‘Whiplash’ Review

whiplashIt’s extremely rare for drummers to be given the spotlight in any kind of band, and it seems similarly unusual for musical films to focus on Jazz, arguably the least welcoming of mainstream music genres. Whiplash, the big winner at last year’s Sundance film festival and now a bona fide Oscar contender, focuses squarely on an aspiring Jazz drummer, and this decision to follow a less obvious musical position also comes to define the film itself. While it may feature scenarios that possess familiar character dynamics, Whiplash is a film that just refuses to be formulaic, and is all the more admirable for it.

Miles Teller stars as Andrew Neiman, a first year student at the Shaffer Conservatory in New York, one of the country’s best music schools. He’s seen practising one night by Terence Fletcher (J.K. Simmons), the conductor of the school’s premier jazz band and a teacher with something of an infamous reputation at the school. Though initially dismissive, Fletcher sees enough potential in Neiman to invite him to join his band as an alternate, with the possibility of becoming a core member.

It’s here that Neiman first gets a taste of Fletcher’s teaching style. Informed by an anecdote about Jo Jones throwing a cymbal at Charlie Parker for playing badly one night, he firmly believes that genius-level playing can only be drawn out by abusing his students till they almost reach breaking point. Teachers are rarely portraying well on screen, often being clichéd inspiration-givers or just buffoons, but Whiplash gives us one of the more fascinating portrayals of one yet. Fletcher has more in common with Full Metal Jacket’s brutal drill instructor Gunnery Sergeant Hartman than anyone else. Like Hartman, he’s capable of destructively witty verbal put-downs, yet is an imposing force who generates genuine fear in his students.

Simmons has been one of the most welcome character actors in American cinema for years now. His best-known roles previously were probably three disparate characters; the good natured father in Juno (Juno director Jason Reitman is a producer here) a ferocious neo-Nazi gang leader in HBO’s Oz, and the scene stealing, hilarious editor J. Jonah Jameson in Sam Raimi’s Spider-Man films. I’ve mentioned in both my reviews of Sony’s wretched Amazing Spider-Man movies that they’ve concocted ways to avoid having Jameson appear, I believe this is because they know whoever they cast could never be as good as Simmons was. The latter two performances appear to inform his work in Whiplash, where he’s capable of being both comic and terrifying. His explosive temper creates tension in every scene he’s present in, and he’s practically the co-lead. Simmons’ work is incredible, precise enough to never resort to over-the-top histrionics or reducing Fletcher to a one-note bully. He’s a fully fleshed-out character, and even his harshest moment makes sense in the light of information revealed later. He isn’t simply a screen villain, and Whiplash never explicitly condemns him, instead inviting discussion on the dubious merit of his methods. Simmons is tipped to win an Oscar next month, and if he does it’ll be well-deserved.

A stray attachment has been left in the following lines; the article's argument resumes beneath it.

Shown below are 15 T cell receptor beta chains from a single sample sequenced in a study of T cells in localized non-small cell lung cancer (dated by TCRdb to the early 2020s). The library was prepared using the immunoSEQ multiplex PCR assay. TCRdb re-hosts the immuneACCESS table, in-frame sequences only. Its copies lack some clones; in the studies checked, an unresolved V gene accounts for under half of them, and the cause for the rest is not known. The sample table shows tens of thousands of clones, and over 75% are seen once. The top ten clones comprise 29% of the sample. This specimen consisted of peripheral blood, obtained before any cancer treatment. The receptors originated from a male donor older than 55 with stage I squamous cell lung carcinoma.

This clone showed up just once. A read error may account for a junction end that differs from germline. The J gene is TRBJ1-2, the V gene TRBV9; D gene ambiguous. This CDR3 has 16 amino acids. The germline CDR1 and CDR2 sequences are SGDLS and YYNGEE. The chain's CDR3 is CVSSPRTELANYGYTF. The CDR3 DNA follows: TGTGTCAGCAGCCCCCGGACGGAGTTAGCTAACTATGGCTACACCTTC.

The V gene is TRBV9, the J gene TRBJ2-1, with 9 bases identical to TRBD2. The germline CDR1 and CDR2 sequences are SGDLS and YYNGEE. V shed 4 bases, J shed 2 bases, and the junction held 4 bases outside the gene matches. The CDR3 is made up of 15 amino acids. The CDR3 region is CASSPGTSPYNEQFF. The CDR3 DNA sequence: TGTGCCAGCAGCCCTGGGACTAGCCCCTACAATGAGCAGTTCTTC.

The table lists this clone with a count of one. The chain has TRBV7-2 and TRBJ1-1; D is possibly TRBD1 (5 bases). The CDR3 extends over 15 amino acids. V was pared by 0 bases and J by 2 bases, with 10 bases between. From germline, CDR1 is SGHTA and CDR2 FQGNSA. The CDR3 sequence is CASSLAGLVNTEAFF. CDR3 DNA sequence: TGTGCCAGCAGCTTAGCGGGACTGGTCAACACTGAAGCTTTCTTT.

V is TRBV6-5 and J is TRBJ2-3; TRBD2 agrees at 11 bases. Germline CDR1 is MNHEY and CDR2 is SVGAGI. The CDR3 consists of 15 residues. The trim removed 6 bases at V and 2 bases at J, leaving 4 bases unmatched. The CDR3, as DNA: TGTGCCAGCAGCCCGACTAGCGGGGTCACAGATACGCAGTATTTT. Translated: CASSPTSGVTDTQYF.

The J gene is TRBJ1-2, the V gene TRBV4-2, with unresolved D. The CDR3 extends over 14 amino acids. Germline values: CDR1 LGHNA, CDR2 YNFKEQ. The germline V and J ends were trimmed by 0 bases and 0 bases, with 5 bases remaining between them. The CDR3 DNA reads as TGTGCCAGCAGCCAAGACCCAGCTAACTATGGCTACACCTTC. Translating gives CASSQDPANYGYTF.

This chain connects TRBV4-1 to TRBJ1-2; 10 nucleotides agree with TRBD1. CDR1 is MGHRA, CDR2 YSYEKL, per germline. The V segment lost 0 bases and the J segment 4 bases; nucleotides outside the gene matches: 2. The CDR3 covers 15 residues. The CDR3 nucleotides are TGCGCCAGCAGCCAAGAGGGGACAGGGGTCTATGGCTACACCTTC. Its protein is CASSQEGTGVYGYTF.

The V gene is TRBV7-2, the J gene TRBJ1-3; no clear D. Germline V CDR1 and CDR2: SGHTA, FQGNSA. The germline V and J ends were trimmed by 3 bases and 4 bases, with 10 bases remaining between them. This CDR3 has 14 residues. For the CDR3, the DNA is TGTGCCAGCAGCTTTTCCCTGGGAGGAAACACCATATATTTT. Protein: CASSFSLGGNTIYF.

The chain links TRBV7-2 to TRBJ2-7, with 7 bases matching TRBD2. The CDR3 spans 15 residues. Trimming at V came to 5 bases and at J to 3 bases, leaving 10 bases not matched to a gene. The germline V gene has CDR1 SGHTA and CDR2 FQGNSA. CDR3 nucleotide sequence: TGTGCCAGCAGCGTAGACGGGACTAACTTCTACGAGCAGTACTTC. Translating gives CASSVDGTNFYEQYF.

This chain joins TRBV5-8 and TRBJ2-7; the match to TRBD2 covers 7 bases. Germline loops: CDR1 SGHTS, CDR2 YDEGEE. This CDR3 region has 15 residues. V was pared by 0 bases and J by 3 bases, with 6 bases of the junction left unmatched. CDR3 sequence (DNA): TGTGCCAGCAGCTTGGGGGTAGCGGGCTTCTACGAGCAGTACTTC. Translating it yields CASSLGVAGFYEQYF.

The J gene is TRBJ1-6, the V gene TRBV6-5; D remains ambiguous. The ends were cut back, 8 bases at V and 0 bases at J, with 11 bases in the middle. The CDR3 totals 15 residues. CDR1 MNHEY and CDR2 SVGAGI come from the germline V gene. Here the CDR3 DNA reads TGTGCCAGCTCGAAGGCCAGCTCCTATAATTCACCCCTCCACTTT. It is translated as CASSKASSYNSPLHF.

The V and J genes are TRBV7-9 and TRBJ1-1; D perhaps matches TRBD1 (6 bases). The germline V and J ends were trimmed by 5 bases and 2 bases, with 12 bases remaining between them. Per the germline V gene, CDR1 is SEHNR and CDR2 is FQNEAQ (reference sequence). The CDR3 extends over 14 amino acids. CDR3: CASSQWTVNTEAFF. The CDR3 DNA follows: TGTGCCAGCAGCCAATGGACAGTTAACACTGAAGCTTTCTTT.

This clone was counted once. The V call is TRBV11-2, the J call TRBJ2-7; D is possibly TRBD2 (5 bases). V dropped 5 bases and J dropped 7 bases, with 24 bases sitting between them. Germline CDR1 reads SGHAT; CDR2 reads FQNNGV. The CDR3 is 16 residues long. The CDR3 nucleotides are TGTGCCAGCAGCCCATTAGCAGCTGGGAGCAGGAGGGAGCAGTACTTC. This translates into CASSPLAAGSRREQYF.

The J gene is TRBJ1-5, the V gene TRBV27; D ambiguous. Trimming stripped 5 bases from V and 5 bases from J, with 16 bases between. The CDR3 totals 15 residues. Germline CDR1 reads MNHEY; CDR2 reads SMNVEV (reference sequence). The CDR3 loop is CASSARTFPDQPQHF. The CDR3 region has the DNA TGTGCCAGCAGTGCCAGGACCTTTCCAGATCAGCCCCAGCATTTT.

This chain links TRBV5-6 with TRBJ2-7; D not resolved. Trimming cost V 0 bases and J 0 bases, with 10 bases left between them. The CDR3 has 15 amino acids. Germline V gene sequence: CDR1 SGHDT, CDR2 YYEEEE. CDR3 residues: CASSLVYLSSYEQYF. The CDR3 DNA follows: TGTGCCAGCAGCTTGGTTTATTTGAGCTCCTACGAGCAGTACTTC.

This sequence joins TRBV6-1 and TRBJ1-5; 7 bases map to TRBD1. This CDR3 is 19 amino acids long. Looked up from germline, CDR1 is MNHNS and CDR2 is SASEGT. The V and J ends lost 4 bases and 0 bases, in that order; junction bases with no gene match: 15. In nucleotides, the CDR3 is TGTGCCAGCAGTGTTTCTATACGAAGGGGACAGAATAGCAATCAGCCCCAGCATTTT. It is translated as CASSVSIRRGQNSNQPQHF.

Again, a description of its set-up might make Whiplash sound predictable – the young hero must try his hardest to overcome his tough teacher to reach and succeed in a competition at the end – but that’s not what this film is at all. Most pointedly, Andrew is not some plucky underdog to easily root for. The film almost goes out of its way to ensure that we know Andrew is a bit of a jerk. He’s driven solely by a need to be the best drummer, and in one scene dispassionately explains to his girlfriend that he no longer wants to see her as she will get in the way of his drumming. He also has nothing but contempt for his competitors to the core band position, or indeed those who don’t respect his achievements. Though musicians may find some catharsis in a scene when he berates his family members for valuing mediocre sporting achievements over musical excellence, there’s no doubting that Andrew is acting in a very rude manner. This is also another real sign of promise for Miles Teller’s future; he unfortunately followed 2013’s wonderful The Spectacular Now with a couple of terrible comedies, but he holds his own here against Simmons’ tour-de-force. He’s outstanding in the drumming sequences too, I don’t know how much visual trickery was used for these but there are plenty of moments when Teller is clearly playing the drums himself, and he’s totally convincing.

Teller isn’t the only young talent Whiplash highlights though, its writer-director is Damien Chazelle, who was only 28 when he made it. Previously best known for writing the fun, music-themed thriller Grand Piano, this is undoubtedly a step-up and a calling-card for Chazelle. His skilful editing brings a thrilling excitement to the musical sequences even those with zero interest in Jazz will have a tough time denying.

There is one unfortunate moment that briefly questions the plausibility of Whiplash’s events, but aside from that Chazelle’s screenplay is spot-on. The further the film goes, the less predictable it becomes, there are even moments of real shock. I certainly couldn’t have said it would end the way it does, but it on reflection it’s the perfect moment.


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